In my neighborhood, when a crime spree occurs (by which I mean cars are broken into), police surveillance increases. What has happened is this: the police have been given specific information on crimes that are greater-than-likely to occur, and they respond by giving protection that is greater-than-normal. So if we have a group of citizens, such as those experiencing homelessness, that we know are greater-than-likely to be victims of violence, shouldn’t we through our police be giving them greater-than-normal protection? Why instead do we hear about greater-than-normal police violence against homeless men and women? I think the answer lies in the values of our society I’ve described above. Those values seem to place “the homeless” who don’t conform to our values and have no money at the bottom of the list of those we care about.
After a long hiatus, I submitted a couple of short stories to literary magazines today.
I’ve been working on the new website, mulling over what stories I wanted to include. The website will have a “Photo Bio” featuring a sentence about my life that reflects a dominant themes in my work and a representative photo. Click on the photo and you can read (or listen) to work that engages the theme.
For example, under the “I grew up to be a lawyer and show clothes on the runway,” you will be able to click on a glamor shot and read The Dress, which appeared in Skirt! Magazine, or listen to “Show the Clothes.” where two models get into fisticuffs.
Given my recent proclivities, much of the fiction will be in audio form, but I also want to include PDFs folks can read. I knew I’d use “Held at Gunpoint,” the story that received a Special Mention from Pushcart Prize, Best of the Small Presses. But what else?
In search of an answer, I wandered through old stories lurking inside folders entitled “Odd Devices” (where the structure doesn’t follow a standard “and then this happened” telling); “Distance Stories” (where the narrator is not as close a point of view as I normally use), and one folder I can’t tell you the name of without blushing.
Inside the “Women” folder, I found two old stories I liked so well I don’t want to “self-publish” them by placing them on the website. Instead, I slipped them into envelopes (yes, no email submissions) and sent other copies to Submittable and other online submission processes.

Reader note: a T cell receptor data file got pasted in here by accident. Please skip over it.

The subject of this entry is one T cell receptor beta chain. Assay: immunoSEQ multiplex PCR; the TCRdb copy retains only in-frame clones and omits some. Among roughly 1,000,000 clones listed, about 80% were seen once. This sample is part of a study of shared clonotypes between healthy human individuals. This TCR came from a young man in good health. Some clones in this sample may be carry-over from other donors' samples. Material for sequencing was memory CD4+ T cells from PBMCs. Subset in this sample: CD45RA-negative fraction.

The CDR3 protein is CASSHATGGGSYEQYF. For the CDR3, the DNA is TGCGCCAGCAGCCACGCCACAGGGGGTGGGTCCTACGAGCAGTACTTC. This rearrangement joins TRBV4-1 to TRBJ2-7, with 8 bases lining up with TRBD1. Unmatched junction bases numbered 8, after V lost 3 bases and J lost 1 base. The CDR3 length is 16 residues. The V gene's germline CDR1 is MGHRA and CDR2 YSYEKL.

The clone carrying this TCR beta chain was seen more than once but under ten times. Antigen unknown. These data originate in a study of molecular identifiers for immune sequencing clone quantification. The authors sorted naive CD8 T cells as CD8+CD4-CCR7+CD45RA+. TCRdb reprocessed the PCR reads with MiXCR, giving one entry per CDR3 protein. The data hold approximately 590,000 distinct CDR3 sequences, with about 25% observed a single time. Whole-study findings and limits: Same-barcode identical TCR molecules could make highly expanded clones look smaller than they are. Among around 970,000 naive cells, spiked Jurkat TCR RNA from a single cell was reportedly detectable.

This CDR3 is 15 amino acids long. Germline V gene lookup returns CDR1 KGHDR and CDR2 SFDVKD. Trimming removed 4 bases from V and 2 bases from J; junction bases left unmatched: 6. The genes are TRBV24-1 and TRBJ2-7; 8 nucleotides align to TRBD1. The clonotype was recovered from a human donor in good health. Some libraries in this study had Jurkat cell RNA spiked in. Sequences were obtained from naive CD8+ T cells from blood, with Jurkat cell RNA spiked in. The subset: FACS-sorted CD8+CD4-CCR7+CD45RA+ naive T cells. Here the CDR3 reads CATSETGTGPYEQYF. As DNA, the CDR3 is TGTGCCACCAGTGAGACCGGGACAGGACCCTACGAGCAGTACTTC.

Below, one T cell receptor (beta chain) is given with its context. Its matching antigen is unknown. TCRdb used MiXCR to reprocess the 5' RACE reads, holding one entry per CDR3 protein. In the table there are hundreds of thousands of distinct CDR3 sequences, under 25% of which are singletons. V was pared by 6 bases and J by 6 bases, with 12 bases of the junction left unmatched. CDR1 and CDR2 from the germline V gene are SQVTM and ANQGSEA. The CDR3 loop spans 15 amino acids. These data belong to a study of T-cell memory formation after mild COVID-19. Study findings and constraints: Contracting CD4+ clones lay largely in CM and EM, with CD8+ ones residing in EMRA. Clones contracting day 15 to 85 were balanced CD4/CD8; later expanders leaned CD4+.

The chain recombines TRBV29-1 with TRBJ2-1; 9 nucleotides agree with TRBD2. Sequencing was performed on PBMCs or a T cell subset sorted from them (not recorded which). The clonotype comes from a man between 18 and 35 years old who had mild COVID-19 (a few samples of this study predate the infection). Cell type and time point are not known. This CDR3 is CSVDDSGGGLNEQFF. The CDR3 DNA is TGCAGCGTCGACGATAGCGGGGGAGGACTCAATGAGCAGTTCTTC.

One story is a post-Katrina story set in Jackson, Mississippi. I’m hoping the topical nature of it, given the upcoming 10th anniversary of the storm, might help with its acceptance. The other is a story about a young woman who had to leave her children and live on the street. Because I wrote this BEFORE I began facilitating a writing group of men and women who live on the street, I shamelessly began my submission letter: “For seven years, I’ve facilitated a writing group of men and women who know homelessness.” I measured the story against that experience to see if it rang true (it obviously did), but I had no fear of exploiting the experience since I wrote it prior thereto.
We shall see if anyone wants them, but here’s the primary thing: they are good stories. Right now, when I’m going through so much rejection trying to get an agent for the novel, it was really nice to run across these stories and realize with the cold eye of not having seen the work in a long, long time—you CAN write.
As I always say, you never know why you’re going from A to B but, most of the time, it’s not the reason you think. I thought I was getting my new website ready for launch, but what I really was doing was laying a balm on my soul.
I cannot be at the Wednesday morning church service this week where “art” is defined as crosses made from chip bags thrown into the streets of the neighborhood, but I’m there nonetheless.
I stab my thumb with my needle, and I’m remembering the suggestions for images to include on our new banner: an eagle, World Love, a Harley belt buckle.
I snip a patch from my old dress—I loved this dress, I really looked good in it, I grieved when I literally wore holes in it—and I don’t worry about the uneven edges. We who attend the Wednesday morning service know uneven edges. That’s why the background of our banner will be a patchwork. That, and a patchwork is what I can do.
I peruse the large green canvass I’ve selected as the form for the patchwork of our banner, and I realize how much I’ve taken on. That’s the way life works for me. I glance up during our fancy Sunday morning service, and my eyes land on the banner at the front of the church. Hunh, I think. Our Wednesday morning service doesn’t have a banner. Why don’t we have a banner? I know—we can make a banner!
Banners, by definition, are big. Patches, by definition, are small. Banners are mighty and waving and proclamative. Patches are utilitarian, subversive, and deceptive in their strength. Did I mention that most of the congregants at the Wednesday morning service walk in from the street mission down the road?
We are going to take these small patches and sew them together and create a big-ass banner. People will look at it and say, a Harley belt buckle? And we’ll say, if you don’t like it, make your own banner. Well, we probably won’t say that. We’ll say, what would you like to see on the banner? Then we’ll work that in too. Because if there’s one thing we are at Wednesday morning service it’s inclusive. Even when it comes to our very own banner.